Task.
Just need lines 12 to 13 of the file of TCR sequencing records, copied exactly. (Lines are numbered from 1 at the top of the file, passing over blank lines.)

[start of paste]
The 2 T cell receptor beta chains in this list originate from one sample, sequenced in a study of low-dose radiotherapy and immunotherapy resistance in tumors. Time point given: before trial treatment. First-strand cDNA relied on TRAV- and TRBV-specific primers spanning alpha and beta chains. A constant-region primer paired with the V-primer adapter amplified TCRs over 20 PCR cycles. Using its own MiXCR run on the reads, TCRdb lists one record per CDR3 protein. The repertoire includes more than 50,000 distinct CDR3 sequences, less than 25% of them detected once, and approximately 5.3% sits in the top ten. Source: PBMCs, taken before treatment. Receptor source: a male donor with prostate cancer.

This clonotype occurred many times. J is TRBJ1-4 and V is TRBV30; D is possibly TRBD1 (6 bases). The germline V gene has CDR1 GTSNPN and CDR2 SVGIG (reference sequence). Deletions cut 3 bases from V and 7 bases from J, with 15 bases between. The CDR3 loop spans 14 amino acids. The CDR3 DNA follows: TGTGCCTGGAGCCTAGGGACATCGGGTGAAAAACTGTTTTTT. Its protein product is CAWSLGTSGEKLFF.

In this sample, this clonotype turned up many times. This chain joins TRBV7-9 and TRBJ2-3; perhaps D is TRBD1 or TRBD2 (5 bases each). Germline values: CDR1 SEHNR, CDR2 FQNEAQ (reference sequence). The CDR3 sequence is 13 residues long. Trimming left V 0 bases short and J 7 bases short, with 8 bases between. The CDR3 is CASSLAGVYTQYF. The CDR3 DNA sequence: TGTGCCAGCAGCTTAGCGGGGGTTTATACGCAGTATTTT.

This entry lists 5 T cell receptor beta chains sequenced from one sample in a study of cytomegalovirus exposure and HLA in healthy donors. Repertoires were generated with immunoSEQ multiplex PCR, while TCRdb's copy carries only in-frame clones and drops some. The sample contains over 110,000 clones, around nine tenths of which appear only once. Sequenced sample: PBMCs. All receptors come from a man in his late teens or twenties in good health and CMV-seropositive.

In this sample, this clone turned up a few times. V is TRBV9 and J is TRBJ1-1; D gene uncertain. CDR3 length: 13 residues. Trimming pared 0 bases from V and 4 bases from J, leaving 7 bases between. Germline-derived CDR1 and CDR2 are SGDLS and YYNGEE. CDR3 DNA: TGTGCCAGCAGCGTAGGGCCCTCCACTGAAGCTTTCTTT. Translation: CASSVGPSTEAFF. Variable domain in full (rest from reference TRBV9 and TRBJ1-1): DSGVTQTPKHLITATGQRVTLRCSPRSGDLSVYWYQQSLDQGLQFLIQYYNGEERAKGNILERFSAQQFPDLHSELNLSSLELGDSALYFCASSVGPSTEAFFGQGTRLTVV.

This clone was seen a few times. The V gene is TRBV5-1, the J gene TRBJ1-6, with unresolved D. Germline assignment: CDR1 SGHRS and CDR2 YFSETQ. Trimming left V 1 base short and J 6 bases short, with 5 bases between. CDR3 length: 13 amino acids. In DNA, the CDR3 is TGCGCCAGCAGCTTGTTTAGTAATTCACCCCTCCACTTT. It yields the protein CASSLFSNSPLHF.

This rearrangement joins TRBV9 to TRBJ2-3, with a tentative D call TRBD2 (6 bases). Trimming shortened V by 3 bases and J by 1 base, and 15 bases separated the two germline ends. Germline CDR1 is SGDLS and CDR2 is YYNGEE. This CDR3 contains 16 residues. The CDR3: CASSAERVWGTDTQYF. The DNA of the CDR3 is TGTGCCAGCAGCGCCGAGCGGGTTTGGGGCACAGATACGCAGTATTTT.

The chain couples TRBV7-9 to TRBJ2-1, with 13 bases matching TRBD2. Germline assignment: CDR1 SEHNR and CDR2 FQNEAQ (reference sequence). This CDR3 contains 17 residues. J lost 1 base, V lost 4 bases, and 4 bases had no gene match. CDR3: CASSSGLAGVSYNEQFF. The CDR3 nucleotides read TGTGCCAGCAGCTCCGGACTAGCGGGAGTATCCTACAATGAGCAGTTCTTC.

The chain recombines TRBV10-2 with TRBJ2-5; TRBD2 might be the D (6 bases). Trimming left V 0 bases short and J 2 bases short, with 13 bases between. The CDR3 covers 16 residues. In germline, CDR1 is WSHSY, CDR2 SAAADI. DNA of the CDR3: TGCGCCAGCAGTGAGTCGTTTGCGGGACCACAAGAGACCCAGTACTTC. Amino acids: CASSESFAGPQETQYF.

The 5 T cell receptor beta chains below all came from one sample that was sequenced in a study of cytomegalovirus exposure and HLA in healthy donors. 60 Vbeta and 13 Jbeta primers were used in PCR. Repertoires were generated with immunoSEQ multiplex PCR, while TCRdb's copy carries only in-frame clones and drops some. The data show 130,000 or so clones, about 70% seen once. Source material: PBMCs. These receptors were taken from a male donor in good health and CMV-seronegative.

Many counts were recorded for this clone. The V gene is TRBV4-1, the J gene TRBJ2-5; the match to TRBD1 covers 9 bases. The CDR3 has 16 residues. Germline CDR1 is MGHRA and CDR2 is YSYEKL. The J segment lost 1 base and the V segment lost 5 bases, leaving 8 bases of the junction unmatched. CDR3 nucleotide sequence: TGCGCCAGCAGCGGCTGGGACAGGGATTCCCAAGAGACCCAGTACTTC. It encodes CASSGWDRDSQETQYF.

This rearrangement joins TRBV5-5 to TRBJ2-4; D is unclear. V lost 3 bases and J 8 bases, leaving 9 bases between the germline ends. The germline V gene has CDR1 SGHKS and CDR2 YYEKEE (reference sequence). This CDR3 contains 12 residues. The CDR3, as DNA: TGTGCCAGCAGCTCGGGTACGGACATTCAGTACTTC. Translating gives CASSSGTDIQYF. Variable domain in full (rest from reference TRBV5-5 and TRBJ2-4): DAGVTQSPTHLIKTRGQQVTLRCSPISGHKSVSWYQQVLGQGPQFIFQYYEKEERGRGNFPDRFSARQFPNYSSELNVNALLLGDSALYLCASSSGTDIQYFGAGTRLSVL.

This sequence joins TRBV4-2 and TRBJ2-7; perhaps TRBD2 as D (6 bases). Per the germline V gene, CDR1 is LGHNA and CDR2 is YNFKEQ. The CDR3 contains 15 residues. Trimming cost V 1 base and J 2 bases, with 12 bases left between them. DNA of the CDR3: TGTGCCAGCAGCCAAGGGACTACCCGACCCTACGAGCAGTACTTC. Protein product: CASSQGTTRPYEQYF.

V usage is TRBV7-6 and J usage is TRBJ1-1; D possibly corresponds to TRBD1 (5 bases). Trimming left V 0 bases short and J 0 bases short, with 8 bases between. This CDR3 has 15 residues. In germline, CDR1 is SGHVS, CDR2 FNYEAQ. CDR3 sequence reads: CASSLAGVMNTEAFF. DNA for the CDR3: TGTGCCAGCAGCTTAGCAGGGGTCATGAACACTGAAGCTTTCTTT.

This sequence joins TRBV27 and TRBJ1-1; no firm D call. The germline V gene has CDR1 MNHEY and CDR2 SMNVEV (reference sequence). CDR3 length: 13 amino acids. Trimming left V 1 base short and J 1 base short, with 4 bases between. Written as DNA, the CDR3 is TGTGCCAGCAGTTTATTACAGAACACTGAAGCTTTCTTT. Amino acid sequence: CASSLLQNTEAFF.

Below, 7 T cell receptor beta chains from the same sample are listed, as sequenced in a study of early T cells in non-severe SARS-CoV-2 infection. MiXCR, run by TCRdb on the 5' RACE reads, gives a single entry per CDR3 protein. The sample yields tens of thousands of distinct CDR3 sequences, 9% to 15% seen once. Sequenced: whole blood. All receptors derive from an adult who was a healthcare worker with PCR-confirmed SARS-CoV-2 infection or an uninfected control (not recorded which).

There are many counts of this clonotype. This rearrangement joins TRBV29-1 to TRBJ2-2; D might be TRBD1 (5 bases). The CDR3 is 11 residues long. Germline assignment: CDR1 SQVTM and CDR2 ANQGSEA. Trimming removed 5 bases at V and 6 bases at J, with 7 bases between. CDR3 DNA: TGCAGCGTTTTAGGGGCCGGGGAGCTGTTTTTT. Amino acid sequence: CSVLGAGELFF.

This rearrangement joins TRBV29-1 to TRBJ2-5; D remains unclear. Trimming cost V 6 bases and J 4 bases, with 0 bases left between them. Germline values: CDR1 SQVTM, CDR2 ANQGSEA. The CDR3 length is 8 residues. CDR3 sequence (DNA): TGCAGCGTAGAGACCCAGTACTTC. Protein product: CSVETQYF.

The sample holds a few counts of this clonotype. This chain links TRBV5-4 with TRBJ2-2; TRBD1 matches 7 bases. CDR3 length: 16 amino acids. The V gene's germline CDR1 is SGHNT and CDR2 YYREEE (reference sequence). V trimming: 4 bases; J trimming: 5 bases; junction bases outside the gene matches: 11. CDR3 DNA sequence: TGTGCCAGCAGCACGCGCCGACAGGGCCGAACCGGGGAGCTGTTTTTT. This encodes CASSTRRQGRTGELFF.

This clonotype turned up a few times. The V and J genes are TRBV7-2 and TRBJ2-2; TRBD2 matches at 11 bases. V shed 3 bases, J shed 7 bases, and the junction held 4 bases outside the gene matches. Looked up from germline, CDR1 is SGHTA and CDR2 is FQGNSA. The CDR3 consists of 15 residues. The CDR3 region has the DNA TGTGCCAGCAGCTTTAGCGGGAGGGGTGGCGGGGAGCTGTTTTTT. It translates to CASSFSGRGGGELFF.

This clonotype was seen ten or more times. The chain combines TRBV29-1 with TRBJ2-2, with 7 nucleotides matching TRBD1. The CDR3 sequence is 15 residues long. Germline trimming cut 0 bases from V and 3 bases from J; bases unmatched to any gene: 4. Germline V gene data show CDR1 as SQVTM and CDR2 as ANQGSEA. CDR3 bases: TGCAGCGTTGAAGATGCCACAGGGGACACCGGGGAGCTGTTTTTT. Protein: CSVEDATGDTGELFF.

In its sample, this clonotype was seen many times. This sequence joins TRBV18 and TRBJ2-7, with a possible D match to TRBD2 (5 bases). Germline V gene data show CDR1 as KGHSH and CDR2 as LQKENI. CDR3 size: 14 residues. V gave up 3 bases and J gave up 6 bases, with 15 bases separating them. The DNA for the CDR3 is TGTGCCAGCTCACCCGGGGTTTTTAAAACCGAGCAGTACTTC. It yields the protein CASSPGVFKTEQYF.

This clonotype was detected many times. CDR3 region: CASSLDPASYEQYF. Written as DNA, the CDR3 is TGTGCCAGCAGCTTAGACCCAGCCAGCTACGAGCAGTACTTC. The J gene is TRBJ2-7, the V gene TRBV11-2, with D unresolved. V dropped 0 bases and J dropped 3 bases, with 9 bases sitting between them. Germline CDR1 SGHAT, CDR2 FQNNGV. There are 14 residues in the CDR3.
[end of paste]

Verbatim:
This rearrangement joins TRBV5-5 to TRBJ2-4; D is unclear. V lost 3 bases and J 8 bases, leaving 9 bases between the germline ends. The germline V gene has CDR1 SGHKS and CDR2 YYEKEE (reference sequence). This CDR3 contains 12 residues. The CDR3, as DNA: TGTGCCAGCAGCTCGGGTACGGACATTCAGTACTTC. Translating gives CASSSGTDIQYF. Variable domain in full (rest from reference TRBV5-5 and TRBJ2-4): DAGVTQSPTHLIKTRGQQVTLRCSPISGHKSVSWYQQVLGQGPQFIFQYYEKEERGRGNFPDRFSARQFPNYSSELNVNALLLGDSALYLCASSSGTDIQYFGAGTRLSVL.

This sequence joins TRBV4-2 and TRBJ2-7; perhaps TRBD2 as D (6 bases). Per the germline V gene, CDR1 is LGHNA and CDR2 is YNFKEQ. The CDR3 contains 15 residues. Trimming cost V 1 base and J 2 bases, with 12 bases left between them. DNA of the CDR3: TGTGCCAGCAGCCAAGGGACTACCCGACCCTACGAGCAGTACTTC. Protein product: CASSQGTTRPYEQYF.